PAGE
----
SIMI VALLEY, CALIFORNIA —
U.S. Defense Secretary Chuck Hagel has announced a new effort focused on keeping and extending American military superiority.
The new “Defense Innovation Initiative” is a push for breakthroughs in cutting-edge technology, from robotics to big data and even three-dimension printing.
Secretary Hagel talked about the initiative at the Reagan National Defense Forum in California where he warned the Pentagon’s technological advantage was eroding.
“And while we spent over a decade focused on grinding stability operations, countries like Russia and China have been heavily investing in military modernization programs to blunt our military’s technological edge,” he said.
Hagel said financial management will be critical to change. He called on Congress to provide the military with an actual budget rather than passing temporary funding bills.
He warned sequestration (automatic spending cuts) could cause $1 trillion in cuts over the next decade. And he also warned of a potential budget hole of more than $70 billion over the next five years if Congress continues to block the Pentagon’s money-saving proposals, which include retiring old aircraft and closing bases.
“Today, DoD has 24 percent excess capacity in our basing and facilities...excess capacity that is costing us billions of dollars every year - money that could otherwise be invested maintaining our military’s edge,” he said.
But Anthony Cordesman, a defense analyst at the Center for Strategic and International Studies, says the Defense Department should "point the finger" at itself. He says the Pentagon has programmed inefficiently and shown little restraint on spending.
“There’s no clear program plan. There’s no clear future defense plan so - yes, the Congress has pushed for often arbitrary cuts but at the same time the department has to take responsibility and it hasn’t done that yet,” he said.
As part of the initiative, Hagel has formed a panel to propose fresh ideas for the way the Pentagon plans and pays to meet challenges to the military’s competitive edge.
US nuclear force
On Friday, Hagel made a stop at Minot Air Force Base, North Dakota, home to a third of America’s nuclear arsenal, to tour the facilities and meet with airmen protecting and maintaining the nation’s nuclear weapons.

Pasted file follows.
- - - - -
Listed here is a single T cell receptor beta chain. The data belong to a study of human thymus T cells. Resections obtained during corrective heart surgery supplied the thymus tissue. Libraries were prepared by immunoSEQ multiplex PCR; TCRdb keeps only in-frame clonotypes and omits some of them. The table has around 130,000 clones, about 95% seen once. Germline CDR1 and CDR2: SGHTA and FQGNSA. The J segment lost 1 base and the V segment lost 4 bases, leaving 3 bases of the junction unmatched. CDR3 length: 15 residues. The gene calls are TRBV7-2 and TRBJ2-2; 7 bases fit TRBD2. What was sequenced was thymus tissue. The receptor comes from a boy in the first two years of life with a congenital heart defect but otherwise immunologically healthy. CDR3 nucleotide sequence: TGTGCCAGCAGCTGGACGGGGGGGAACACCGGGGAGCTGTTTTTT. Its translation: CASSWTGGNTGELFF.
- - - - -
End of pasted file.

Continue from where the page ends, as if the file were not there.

The secretary said the U.S. nuclear force has systematic problems — including inadequate staffing, infrastructure, equipment, accountability and declining morale — that could undermine the safety, security and effectiveness of elements of the force in the future, if not quickly addressed.
“The internal and external reviews I ordered show that a consistent lack of investment and support for our nuclear forces over far too many years has left us with too little margin to cope with mounting stress,” Hagel told reporters at the Pentagon before beginning his trip.
At Minot, U.S. Air Force Tech Sergeant Forest Porter offered a case in point, saying old equipment at the base leads to tough maintenance problems. He said Minot uses circuit breakers from the 1960s that are no longer made by the manufacturer.
"Yeah, I can’t replace them, so that creates a little frustration on our end because we know how to fix it, we know what we need to do, but then that’s the systemic problem," Porter said. "We need depot engineers, contracts to get all that money and get them bought and then put out in the system, and that takes time.”
It took five decades before the military paid to give each launch control center at Minot a deep cleaning. First Lieutenant Dawn Sanderson said the airmen didn't notice how bad it was until crews started peeling away the linings of the ceilings.
“I have them come back to me and talk to me, and they’re like, ‘There were just clobs of dust falling on me,’ " said Sanderson.
The Air Force has allocated $160 million in fiscal year 2014 and $150 million in fiscal year 2015 to address some of these shortfalls. That is why the walls are getting cleaned. Hagel said the government will need to invest billions of dollars more in nuclear enterprise over the next five years.
Defense analyst Anthony Cordesman said the military must make its nuclear arsenal a priority.
“You cannot simply have an inventory you cannot trust,” said Cordesman. "There are still massive numbers of thermonuclear weapons targeted on the United States. If we don’t have an effective and convincing deterrent, we can’t rely on good intentions to provide us with security for the future."
Hagel echoed the program’s importance while speaking with those serving at Minot.
“You are an indispensable element of our national security,” said Hagel. "You are the main deterrent for the security of this country.”